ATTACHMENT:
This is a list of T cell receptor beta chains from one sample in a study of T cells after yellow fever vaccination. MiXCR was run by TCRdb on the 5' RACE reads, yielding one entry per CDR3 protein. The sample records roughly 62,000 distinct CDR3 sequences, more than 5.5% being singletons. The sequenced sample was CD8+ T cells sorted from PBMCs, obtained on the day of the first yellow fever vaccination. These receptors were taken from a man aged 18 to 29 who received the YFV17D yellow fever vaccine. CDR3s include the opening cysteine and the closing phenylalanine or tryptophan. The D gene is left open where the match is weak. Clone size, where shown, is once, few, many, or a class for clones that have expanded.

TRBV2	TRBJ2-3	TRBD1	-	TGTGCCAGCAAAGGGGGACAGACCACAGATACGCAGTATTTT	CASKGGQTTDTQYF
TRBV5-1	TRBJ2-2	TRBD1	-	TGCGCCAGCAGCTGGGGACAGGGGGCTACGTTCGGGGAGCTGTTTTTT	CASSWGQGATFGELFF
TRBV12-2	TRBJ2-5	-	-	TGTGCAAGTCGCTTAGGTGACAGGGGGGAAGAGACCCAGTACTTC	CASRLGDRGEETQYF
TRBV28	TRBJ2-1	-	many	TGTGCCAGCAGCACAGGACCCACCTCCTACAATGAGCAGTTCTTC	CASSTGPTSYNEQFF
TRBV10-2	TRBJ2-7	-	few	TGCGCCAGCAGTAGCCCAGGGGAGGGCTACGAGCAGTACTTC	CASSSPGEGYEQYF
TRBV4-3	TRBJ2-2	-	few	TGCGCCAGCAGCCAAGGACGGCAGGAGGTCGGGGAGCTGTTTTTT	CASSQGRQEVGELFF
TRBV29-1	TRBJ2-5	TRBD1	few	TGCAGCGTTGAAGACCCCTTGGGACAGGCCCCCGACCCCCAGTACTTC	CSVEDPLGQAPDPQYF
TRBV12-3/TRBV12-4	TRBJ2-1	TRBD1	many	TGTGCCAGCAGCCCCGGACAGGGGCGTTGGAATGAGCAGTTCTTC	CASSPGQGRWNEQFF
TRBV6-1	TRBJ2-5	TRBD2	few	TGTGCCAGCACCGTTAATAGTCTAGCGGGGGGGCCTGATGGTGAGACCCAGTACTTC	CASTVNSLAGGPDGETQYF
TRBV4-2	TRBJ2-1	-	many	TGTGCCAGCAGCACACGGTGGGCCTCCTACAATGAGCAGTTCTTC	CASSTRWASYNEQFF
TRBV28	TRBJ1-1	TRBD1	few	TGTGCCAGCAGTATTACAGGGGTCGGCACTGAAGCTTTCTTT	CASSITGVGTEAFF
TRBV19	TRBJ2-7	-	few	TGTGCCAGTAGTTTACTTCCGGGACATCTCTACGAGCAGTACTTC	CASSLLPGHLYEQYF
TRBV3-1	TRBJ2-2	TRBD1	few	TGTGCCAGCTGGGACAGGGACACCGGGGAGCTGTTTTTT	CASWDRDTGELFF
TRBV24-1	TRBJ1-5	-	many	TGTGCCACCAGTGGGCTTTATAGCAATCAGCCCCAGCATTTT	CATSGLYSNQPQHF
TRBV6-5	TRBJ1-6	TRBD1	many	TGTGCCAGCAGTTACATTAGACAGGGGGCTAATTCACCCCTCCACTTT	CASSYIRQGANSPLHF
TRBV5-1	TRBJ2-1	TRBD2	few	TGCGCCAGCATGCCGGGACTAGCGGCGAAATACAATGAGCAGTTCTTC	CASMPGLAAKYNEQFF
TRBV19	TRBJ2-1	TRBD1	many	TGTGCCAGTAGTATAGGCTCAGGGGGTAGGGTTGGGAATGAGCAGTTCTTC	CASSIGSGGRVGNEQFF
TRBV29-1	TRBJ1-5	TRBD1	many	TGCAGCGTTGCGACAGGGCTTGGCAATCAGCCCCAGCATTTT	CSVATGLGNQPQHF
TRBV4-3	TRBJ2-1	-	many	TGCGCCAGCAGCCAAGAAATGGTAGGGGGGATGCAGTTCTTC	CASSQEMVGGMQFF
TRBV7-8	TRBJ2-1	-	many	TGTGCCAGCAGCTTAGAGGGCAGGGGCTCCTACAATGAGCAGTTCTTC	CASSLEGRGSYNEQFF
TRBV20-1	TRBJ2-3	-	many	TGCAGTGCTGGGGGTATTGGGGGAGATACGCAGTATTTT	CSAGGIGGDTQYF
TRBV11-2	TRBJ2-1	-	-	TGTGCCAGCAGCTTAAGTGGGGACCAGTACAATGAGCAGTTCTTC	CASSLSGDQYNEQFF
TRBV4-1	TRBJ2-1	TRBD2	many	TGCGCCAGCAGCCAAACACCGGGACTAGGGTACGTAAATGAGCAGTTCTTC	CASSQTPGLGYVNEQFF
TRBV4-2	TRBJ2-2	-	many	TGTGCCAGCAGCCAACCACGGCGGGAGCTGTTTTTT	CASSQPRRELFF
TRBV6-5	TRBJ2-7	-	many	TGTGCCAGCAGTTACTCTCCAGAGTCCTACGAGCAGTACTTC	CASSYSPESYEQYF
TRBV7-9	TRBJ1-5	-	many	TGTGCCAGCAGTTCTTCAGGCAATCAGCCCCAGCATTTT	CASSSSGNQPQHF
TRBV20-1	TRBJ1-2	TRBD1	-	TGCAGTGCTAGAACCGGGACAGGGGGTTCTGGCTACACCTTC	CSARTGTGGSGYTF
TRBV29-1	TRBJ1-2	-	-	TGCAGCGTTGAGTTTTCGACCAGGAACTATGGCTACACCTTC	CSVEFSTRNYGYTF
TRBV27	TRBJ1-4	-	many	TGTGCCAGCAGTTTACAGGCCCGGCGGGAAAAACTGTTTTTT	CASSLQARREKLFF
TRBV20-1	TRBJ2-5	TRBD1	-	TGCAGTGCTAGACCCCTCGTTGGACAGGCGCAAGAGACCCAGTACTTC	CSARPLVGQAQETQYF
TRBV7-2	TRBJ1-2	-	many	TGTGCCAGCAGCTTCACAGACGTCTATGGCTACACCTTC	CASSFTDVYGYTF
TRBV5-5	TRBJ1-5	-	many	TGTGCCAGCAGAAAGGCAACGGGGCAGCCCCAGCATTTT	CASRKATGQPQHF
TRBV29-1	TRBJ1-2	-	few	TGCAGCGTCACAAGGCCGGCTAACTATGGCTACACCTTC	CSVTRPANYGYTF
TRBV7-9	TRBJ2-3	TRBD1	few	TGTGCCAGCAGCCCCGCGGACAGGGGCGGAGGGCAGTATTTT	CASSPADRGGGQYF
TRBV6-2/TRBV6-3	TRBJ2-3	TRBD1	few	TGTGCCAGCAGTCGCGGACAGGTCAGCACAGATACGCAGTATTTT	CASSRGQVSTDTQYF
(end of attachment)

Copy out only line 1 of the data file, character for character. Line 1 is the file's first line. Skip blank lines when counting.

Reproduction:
This is a list of T cell receptor beta chains from one sample in a study of T cells after yellow fever vaccination. MiXCR was run by TCRdb on the 5' RACE reads, yielding one entry per CDR3 protein. The sample records roughly 62,000 distinct CDR3 sequences, more than 5.5% being singletons. The sequenced sample was CD8+ T cells sorted from PBMCs, obtained on the day of the first yellow fever vaccination. These receptors were taken from a man aged 18 to 29 who received the YFV17D yellow fever vaccine. CDR3s include the opening cysteine and the closing phenylalanine or tryptophan. The D gene is left open where the match is weak. Clone size, where shown, is once, few, many, or a class for clones that have expanded.